The Dem bench, as Crisitunity noted, is hella thin in these parts, but apparently Assemblyman David Koon is putting out feelers. Hornell (pop. 9K) Mayor Shawn Hogan has also been mentioned as a possibility.
Also of note, several outfits now report that Massa informed Steny Hoyer about the sexual harassment allegations against him a few weeks ago. Yet before anyone jumps to conclusions, this is no Mark Foley scandal. Hoyer told Massa to report himself to the Ethics Committee, and Massa did just that.
Minnesota: In order to comply with a new federal law mandating that overseas voters have sufficient time to mail in their ballots, Gov. Tim Pawlenty finally signed a bill into law which changes MN's primary from Sep. 14 to Aug. 10. This makes Minnesota the first state with a late primary to resolve this problem - quite a few others will likely need to make similar arrangements.
Texas: Get a load of this: Former GOP state Rep. Rick Green was ousted by Dem Patrick Rose in 2002. Four years later, he punched Rose in the face at a polling location. Now, this bag of dicks is in a run-off for the Texas Supreme Court, the state's highest civil court. Kath Haenschen wants to know: "If Rick Green loses the run-off, will he punch Debra Lehrmann in the face?"
Given the absurd number of races on the ballot in Texas, I'm sure Green wasn't the only maniac to do well last night. In fact, Dems have at least one problem of their own: Kesha Rogers, a LaRouchie who won the nomination in TX-22 (Nick Lampson's old seat) on a platform of impeaching President Obama. Says Rogers' website:
The victory in the 22nd Congressional District yesterday by LaRouche Democrat Kesha Rogers sent an unmistakable message to the White House, and its British imperial controllers: Your days are numbered.
Fortunately, a spokesperson for the Texas Democratic Party said, "LaRouche members are not Democrats. I guarantee her campaign will not receive a single dollar from anyone on our staff." Or pounds sterling.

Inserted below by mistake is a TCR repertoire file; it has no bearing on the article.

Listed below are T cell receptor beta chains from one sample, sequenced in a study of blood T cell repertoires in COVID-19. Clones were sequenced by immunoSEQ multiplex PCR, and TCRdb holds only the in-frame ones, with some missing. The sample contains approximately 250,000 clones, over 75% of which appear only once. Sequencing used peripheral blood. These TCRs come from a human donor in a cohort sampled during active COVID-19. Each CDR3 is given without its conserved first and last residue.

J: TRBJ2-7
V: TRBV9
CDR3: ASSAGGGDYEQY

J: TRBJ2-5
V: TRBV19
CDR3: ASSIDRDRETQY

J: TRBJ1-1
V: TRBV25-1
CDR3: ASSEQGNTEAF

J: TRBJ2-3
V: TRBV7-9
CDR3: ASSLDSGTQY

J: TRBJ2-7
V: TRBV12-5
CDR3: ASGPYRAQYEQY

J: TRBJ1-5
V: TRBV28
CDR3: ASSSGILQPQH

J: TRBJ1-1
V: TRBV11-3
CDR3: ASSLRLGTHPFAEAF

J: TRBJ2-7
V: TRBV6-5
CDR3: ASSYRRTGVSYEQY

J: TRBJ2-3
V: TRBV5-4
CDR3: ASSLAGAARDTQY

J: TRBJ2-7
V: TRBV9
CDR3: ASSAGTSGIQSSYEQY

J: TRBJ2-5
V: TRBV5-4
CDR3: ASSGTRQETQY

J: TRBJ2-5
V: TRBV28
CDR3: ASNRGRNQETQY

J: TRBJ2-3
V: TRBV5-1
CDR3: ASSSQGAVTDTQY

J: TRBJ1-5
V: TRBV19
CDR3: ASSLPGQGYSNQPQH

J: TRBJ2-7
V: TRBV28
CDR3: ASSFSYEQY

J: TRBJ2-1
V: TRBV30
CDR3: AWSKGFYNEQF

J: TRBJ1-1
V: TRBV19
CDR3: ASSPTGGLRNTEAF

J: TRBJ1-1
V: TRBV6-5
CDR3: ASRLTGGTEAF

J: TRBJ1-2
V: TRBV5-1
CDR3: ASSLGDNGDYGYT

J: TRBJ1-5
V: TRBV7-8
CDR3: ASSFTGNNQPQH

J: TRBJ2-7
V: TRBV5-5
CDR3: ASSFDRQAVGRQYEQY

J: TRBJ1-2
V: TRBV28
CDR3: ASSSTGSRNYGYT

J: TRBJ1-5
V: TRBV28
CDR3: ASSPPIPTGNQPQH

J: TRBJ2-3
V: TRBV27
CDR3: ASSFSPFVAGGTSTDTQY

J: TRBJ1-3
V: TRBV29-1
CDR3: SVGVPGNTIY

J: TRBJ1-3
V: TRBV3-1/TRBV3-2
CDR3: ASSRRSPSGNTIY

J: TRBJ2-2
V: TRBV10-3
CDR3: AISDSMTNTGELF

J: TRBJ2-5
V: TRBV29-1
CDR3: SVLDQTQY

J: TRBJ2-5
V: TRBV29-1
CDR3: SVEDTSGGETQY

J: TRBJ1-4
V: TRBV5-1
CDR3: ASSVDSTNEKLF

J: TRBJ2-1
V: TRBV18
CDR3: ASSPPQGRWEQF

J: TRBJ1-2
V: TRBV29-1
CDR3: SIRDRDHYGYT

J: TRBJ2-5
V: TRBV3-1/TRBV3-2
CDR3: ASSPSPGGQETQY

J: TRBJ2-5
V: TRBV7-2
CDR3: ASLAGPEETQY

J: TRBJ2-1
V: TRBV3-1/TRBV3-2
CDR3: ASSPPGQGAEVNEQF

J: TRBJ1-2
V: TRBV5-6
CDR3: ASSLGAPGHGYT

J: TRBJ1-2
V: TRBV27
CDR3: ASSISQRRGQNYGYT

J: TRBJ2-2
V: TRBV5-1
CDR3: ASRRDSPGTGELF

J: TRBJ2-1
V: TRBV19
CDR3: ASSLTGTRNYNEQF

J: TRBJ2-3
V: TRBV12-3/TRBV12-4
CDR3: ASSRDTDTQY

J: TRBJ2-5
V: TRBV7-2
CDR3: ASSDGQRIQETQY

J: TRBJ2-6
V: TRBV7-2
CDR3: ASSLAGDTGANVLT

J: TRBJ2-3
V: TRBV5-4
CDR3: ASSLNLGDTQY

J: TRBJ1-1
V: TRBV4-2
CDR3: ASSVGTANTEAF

• CA-Sen (pdf): The Public Policy Institute of California takes a look at the California Senate race, and find it a fairly close-looking race if ex-Rep. Tom Campbell survives the primary against wealthy Carly Fiorina and teabagger-powered Chuck DeVore. Unfortunately, it looks like he's poised to that, leading Fiorina and DeVore 27-16-8. Barbara Boxer leads Campbell 45-41 in the general, while she leads Fiorina by a more comfortable 48-40 and DeVore 47-39. (By comparison, Boxer leads Campbell by 10 in the most recent sample by the widely-respected Field Poll, who found Campbell leading Fiorina 35-25-6.) Another bit of bad news for Fiorina: apparently people at her former company doesn't think that much of her. Boxer has received the maximum $10K from Hewlett-Packard's PAC, while Fiorina has gotten nothing.
• IL-Sen: I don't know if anyone was banking on Jacob Meister and the 1% of voters he was pulling in, but the wealthy attorney running a quixotic bid folded his hand and threw his backing behind Alexi Giannoulias with only a day to go before the primary. He cited David Hoffman's negative ads and that Hoffman is "more conservative" than he lets on. PPP's Tom Jensen also has some thoughts on the Republican primary, wondering why Patrick Hughes fizzled while other tea party-fueled insurgent candidates (Rand Paul) have caught a spark; basically, it has to do with money, and not just one's own money (with Hughes has lots of) but institutional money (from folks like the Club for Growth) instead.
• KY-Sen: Speaking of Rand Paul, he got a top-drawer endorsement today, from Sarah Palin, as the common cause between teabaggers and Paulists now seems fully stitched-together. (Of course, whether that endorsement translates into dollars is another question, especially with today's revelation that SarahPAC spent more money buying copies of "Going Rogue" to push it up the best-seller lists than on contributions to actual candidates.)